It’s not the G8, but Mayor Rahm Emanuel hosts a group of international mayors and ministers Thursday and Friday.
Finding solutions to common urban problems is what brought more than two dozen mayors, including New York Mayor Michael Bloomberg, Robert Doyle, Lord Mayor of Melbourne Australia, and Sir Richard Leese, Leader of the Council Manchester England, to the Second City.
It wasn't on the agenda, but Bloomberg had Emanuel's back when talked turned to Chicago losing the G8 summit.
"The G8's going to Camp David. And NATO is coming here. Neither are coming to New York. I mean, what's wrong here? We should have both. And you're being criticized for getting -- You're batting .500. You're getting the hall of fame. I don't know what the problem is," said Bloomberg, drawing laughter.
There was serious talk, however. During the conference, Emanuel touted the need for sustainable growth, saying that efforts such as Chicago's planned massive retrofitting project will not only create scores of jobs, but will also drive down the city's energy costs.
Emanuel talked about the city's recent creation of a trust in which private financial organizations will invest in the retrofitting project and subsequent major infrastructure projects. And, he said, he hoped to hear what other cities are doing.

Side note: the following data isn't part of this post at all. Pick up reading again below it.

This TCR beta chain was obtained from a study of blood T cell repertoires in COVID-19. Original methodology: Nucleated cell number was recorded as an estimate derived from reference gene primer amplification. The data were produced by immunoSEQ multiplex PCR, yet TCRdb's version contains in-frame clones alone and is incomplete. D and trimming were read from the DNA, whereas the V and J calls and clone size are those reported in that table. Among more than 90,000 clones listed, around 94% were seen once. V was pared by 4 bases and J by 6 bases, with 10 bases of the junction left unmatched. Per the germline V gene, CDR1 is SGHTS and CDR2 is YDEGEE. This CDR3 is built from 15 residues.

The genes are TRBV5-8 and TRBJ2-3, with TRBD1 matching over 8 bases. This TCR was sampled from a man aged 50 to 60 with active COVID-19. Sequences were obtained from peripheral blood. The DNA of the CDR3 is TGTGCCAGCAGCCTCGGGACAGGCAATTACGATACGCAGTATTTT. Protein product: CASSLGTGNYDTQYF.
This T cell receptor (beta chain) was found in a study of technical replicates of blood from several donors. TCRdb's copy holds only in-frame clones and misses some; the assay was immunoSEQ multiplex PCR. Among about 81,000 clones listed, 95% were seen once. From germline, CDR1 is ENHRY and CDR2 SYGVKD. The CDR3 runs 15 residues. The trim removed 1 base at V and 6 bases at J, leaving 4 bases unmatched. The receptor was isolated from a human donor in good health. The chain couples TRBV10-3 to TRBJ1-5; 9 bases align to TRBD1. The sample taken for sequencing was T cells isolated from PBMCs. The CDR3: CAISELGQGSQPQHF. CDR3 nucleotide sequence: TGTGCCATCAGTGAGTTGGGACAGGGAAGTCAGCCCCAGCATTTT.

"Other mayors are facing similar, though unique challenges and the question is do they have a strategy or interesting way of having done something that can be imported, adopted, and then done for your own economic growth uniquely your own way,'' he said.
In that vein, Bloomberg announced on Thursday the creation of an initiative by the so-called C40 Climate Leadership group that is made up of mayors from the world's largest cities.
Cities will learn from one another and work together in creating, evaluating and replicating new financing structures for improved mass transit, alternative power generation and other green projects,'' he said.
The conference is part of the Organization for Economic Cooperation and Development at the Chicago Cultural Center. Former Gov. Jim Thompson also is scheduled to participate, as well as U.S. Department of Housing and Economic Development Secretary Shaun Donovan.
The public can watch parts of the conference online.